Michael Fights Back With His Angels

We defined D(x) as a fault under the law of God upon "x" that is irredeemable. It becomes implausible to suggest that (D&~D)(x), i.e. that D could be inconsistent, and it carried weight that D is universal and like "the mark of the beast", that once undertaken it is indelible and without exception, damning.

We saw how the rapture doctrine was such that the faith that avoids the mark and is placed in a false God is none other than worship of the dragon that bears the "mark of the beast" from fellowship to fellowship as by permissive acceptance, in a transitive form.

However, can D be applied to an l, a "least of the flock"? Does D become inconsistent? It could be argued from scripture that it is impossible to repent of the mark once you have accepted it. But holding fast to ones faith in God and avoiding the mark is easy enough, even if it results in something much harder, the leaving of all ties with former fellowships.

Now, the argument as to whether the God of scripture has sovereignty would demand that His mechanism of redemption is universal. God can not return until the devil has been defeated by the least as per the revelation script - what remains is that the least must overcome the mark. We may assume the least leaves the church and joins the one flock instead, but does this eliminate the mark? We see it is actually defensible that the mark is inconsistent even if it can be applied to the least "l". (I.e. D(l))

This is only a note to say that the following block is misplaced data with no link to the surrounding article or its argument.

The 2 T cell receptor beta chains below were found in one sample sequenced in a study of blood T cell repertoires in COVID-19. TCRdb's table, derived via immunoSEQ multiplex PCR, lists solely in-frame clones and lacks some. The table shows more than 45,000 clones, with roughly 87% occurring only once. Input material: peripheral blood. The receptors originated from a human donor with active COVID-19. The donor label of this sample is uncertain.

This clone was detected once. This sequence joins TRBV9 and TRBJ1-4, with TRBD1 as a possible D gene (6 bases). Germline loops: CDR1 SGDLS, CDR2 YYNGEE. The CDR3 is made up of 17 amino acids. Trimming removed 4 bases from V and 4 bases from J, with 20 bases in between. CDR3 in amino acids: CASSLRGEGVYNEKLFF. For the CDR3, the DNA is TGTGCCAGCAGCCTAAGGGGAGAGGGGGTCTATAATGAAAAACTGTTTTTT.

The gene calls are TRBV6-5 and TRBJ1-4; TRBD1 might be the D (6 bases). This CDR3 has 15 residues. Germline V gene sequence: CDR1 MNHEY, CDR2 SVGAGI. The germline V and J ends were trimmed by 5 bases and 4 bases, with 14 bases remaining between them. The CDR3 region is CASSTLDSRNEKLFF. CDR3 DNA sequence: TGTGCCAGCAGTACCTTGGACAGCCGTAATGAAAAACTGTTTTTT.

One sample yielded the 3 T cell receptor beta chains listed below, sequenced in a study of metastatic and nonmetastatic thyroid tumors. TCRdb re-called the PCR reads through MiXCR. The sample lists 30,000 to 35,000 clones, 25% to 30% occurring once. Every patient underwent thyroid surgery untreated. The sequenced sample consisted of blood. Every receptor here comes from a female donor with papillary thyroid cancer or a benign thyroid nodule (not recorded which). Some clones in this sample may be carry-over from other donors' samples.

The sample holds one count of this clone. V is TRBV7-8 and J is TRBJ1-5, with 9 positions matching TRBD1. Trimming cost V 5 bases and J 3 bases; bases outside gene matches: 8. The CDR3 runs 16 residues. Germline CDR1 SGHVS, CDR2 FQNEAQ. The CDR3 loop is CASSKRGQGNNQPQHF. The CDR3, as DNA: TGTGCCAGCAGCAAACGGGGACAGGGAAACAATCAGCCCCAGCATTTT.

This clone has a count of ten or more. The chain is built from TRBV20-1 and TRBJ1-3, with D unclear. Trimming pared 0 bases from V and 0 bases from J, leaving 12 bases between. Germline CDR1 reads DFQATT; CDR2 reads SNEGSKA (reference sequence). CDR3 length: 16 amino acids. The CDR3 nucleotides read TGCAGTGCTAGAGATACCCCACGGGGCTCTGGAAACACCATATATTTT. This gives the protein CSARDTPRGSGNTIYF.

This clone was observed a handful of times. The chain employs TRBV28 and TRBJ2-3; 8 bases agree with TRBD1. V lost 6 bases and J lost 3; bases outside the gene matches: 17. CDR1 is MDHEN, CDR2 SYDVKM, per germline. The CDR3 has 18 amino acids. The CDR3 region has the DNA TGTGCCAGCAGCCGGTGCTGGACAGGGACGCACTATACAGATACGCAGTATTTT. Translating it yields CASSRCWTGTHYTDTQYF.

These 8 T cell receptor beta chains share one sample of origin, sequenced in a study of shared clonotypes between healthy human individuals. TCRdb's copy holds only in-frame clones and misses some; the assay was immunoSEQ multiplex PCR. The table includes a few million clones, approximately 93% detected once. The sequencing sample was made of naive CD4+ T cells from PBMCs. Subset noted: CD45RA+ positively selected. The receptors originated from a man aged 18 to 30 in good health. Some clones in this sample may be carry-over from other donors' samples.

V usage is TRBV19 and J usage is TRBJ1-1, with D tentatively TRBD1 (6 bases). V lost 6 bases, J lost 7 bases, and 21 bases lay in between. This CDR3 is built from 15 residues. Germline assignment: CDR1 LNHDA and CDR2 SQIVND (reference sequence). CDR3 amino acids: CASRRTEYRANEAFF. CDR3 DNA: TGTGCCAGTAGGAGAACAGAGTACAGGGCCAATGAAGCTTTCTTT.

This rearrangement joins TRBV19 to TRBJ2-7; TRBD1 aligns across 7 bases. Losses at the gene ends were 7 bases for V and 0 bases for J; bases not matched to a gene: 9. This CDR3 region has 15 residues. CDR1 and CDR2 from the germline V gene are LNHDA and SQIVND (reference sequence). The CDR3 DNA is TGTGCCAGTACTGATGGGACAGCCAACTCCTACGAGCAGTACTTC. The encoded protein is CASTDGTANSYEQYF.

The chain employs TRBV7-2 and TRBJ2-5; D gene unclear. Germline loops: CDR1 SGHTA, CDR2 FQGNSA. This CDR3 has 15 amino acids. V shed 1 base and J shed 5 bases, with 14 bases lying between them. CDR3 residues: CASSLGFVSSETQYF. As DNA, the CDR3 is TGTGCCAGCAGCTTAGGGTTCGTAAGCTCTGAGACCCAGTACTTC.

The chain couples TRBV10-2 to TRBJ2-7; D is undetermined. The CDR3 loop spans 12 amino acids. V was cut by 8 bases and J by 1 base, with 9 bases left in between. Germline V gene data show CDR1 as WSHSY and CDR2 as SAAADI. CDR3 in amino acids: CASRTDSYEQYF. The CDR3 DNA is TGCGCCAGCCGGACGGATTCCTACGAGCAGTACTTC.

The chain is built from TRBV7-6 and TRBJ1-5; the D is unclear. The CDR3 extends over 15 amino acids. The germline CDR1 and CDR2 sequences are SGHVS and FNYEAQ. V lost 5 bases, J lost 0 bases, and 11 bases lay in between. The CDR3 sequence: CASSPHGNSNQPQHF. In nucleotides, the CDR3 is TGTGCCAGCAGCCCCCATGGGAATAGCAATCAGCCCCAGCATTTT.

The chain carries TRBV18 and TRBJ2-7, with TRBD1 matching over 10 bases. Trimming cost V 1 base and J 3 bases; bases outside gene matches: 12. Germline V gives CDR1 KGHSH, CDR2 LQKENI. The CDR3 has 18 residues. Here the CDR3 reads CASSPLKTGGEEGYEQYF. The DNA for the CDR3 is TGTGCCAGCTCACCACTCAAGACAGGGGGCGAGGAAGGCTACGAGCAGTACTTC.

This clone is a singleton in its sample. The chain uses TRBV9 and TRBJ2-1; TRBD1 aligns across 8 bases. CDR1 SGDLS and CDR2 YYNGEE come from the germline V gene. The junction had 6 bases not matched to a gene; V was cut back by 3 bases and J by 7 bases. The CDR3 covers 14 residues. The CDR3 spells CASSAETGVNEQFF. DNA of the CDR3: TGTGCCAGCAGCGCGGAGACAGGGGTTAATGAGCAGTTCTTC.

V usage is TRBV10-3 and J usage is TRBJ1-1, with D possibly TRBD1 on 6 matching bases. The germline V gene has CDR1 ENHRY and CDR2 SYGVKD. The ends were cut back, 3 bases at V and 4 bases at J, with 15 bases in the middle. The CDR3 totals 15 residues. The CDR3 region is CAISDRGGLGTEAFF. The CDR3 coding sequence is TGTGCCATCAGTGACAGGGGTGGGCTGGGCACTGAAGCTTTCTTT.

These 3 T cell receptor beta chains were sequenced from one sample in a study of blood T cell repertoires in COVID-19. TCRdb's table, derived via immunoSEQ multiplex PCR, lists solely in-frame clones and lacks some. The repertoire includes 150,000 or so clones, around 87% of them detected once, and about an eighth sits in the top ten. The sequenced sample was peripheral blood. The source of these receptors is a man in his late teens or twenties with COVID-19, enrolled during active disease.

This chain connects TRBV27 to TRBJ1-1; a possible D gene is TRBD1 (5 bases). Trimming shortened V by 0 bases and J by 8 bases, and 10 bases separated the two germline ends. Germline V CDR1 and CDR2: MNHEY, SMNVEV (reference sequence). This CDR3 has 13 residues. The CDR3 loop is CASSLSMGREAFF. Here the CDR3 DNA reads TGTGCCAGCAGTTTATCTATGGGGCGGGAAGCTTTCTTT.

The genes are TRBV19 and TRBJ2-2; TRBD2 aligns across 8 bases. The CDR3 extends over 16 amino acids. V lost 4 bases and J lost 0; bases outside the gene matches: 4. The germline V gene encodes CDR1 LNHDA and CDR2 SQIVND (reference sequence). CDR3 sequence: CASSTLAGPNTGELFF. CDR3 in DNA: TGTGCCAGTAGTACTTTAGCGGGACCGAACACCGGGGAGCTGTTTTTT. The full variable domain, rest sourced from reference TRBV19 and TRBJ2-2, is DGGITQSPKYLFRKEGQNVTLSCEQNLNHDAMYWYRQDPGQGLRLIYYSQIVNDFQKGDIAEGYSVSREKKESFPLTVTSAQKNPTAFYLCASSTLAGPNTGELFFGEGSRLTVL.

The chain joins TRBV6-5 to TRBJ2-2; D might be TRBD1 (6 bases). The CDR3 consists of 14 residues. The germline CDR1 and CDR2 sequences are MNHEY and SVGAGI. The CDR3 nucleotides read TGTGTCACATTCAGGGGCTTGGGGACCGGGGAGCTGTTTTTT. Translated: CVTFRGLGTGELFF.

Essentially we have D(l) => "there exists no God that is free to choose l". I.e. if HG(l) => L(G) there is no reason why pos(G~l) is false. (It is positive for God to know of "l", "l" respects God.) However, if then ~pos(l~G) because l must of necessity be punished by God, we would consider this inconsistent. (Because pos(l~G) is axiomatically true, as God is "good".) God is free to punish or not as He sees fit at the judgement.

In effect we require that if D is consistent upon l, then L(G) must suffer inconsistency as l must be necessary to God - there is no God that would fill the office that would save that l. Also, If God saves l, then there is no D that is consistent to damn l. These give us essentially the two statements of inconsistency

(G & ~G) v (D & ~D),

Either God, or the sin of l is inconsistent.

However, God is consistent always (we would expect) so we would write that G & ~G actually refers to an inconsistent "false" god (satan). We would place the true God "G" upon the right, i.e. ~D(l) => "l belongs to G", (since God saves, and l is chosen.) If God is inconsistent we would assume then that l belongs to satan and satan "stands somewhat" in the form of an enemy to God.

So we have two disjunctions.

N(l belongs to G) v ~N(l belongs to G)

and the similar counterpart